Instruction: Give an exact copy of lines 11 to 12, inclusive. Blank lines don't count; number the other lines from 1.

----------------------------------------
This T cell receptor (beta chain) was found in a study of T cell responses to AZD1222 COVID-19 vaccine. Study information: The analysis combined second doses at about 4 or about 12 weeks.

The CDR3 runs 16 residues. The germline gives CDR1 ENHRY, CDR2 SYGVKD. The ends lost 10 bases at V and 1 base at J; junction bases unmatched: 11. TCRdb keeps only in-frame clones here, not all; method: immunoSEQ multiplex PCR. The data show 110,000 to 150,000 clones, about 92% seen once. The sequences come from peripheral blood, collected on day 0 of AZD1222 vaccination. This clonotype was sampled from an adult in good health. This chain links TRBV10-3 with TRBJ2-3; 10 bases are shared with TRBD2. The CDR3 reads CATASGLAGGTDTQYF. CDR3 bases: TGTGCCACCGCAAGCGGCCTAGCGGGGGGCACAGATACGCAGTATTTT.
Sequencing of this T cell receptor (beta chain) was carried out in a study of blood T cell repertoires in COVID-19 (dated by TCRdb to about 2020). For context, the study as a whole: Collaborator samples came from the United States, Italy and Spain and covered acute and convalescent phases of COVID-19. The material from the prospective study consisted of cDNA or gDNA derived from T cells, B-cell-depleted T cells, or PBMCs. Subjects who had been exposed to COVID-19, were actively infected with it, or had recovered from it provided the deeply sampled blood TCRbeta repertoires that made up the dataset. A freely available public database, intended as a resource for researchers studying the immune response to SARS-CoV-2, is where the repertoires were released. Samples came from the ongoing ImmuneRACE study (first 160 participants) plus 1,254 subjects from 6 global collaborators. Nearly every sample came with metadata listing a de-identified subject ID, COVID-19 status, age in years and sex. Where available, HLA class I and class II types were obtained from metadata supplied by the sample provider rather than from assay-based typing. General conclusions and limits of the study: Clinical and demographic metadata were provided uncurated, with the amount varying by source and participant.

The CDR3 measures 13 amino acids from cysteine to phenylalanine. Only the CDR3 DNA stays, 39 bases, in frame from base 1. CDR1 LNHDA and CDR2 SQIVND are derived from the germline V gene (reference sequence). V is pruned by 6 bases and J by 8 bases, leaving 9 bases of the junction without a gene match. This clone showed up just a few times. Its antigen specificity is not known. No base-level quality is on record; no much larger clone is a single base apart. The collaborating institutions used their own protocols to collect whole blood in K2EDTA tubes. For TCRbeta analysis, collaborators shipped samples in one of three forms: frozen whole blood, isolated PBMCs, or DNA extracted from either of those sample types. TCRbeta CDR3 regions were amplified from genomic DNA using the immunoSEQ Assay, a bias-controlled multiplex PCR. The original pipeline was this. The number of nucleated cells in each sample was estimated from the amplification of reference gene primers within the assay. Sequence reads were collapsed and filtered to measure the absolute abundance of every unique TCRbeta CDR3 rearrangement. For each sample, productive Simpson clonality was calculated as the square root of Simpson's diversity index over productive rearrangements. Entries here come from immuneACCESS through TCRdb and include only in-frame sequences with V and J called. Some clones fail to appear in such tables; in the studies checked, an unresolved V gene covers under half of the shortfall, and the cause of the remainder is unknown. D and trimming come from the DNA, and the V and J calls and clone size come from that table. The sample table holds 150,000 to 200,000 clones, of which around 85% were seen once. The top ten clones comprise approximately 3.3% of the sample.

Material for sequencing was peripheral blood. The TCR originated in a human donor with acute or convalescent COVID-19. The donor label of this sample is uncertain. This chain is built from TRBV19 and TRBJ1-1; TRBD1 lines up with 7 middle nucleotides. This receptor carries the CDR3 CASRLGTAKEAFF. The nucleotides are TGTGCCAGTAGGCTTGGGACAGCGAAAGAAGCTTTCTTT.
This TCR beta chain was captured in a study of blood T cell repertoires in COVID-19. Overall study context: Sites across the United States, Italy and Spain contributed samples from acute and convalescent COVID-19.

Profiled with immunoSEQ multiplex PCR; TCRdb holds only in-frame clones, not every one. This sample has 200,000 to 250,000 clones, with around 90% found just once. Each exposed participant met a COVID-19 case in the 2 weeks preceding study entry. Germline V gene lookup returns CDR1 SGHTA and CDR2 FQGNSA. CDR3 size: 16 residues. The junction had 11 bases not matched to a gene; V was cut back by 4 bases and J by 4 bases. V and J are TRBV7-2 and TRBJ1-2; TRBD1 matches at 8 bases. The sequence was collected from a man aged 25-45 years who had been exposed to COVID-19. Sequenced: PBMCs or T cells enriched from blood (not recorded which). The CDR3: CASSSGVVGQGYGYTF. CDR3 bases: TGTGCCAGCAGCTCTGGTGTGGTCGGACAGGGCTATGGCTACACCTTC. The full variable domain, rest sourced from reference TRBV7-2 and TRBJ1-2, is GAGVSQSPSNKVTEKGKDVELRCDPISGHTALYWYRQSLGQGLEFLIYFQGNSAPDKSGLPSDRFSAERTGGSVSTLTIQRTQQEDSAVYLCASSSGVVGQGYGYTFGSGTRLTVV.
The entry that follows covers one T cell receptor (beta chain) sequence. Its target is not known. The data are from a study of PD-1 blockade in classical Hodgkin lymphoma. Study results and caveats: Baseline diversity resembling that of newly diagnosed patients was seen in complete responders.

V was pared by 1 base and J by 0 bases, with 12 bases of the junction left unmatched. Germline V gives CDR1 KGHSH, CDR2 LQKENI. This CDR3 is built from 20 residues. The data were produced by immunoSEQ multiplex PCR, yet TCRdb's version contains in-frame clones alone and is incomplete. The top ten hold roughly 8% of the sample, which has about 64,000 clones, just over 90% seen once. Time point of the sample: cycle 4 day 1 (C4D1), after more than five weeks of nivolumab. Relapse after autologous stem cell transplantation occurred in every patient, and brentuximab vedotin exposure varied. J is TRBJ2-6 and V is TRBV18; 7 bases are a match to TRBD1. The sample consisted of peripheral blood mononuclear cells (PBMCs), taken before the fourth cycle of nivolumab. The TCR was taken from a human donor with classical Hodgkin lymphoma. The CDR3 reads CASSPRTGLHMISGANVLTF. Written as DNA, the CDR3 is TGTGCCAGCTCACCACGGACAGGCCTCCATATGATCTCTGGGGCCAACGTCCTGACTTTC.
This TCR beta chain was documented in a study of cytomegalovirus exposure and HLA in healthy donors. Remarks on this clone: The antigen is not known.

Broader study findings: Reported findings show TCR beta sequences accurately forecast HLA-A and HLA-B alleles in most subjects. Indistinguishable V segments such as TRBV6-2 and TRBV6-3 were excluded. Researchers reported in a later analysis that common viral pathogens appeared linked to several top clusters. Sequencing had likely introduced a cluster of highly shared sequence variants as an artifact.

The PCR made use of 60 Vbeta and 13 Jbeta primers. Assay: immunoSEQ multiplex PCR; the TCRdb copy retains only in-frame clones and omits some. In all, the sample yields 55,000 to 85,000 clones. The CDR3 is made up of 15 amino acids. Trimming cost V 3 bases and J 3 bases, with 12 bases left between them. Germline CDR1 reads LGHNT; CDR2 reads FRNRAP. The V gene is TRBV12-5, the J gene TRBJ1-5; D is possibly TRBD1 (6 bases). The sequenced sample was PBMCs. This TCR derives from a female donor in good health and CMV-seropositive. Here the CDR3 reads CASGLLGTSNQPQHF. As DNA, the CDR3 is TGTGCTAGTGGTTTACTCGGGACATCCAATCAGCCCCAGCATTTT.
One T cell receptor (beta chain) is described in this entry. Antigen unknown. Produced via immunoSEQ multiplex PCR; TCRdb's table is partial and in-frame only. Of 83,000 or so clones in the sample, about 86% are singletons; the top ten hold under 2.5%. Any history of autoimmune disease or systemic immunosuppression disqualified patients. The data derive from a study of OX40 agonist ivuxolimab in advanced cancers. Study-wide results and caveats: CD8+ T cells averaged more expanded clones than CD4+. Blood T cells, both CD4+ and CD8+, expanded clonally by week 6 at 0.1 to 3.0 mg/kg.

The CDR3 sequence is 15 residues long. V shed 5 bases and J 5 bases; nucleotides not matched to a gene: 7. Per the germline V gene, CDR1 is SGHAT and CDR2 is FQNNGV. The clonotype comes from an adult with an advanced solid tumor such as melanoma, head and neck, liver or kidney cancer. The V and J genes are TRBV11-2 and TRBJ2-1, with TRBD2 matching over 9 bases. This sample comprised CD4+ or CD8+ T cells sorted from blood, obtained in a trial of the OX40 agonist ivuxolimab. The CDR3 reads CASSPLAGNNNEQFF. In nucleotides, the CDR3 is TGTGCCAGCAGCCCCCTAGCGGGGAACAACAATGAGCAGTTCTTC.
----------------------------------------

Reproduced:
Broader study findings: Reported findings show TCR beta sequences accurately forecast HLA-A and HLA-B alleles in most subjects. Indistinguishable V segments such as TRBV6-2 and TRBV6-3 were excluded. Researchers reported in a later analysis that common viral pathogens appeared linked to several top clusters. Sequencing had likely introduced a cluster of highly shared sequence variants as an artifact.

The PCR made use of 60 Vbeta and 13 Jbeta primers. Assay: immunoSEQ multiplex PCR; the TCRdb copy retains only in-frame clones and omits some. In all, the sample yields 55,000 to 85,000 clones. The CDR3 is made up of 15 amino acids. Trimming cost V 3 bases and J 3 bases, with 12 bases left between them. Germline CDR1 reads LGHNT; CDR2 reads FRNRAP. The V gene is TRBV12-5, the J gene TRBJ1-5; D is possibly TRBD1 (6 bases). The sequenced sample was PBMCs. This TCR derives from a female donor in good health and CMV-seropositive. Here the CDR3 reads CASGLLGTSNQPQHF. As DNA, the CDR3 is TGTGCTAGTGGTTTACTCGGGACATCCAATCAGCCCCAGCATTTT.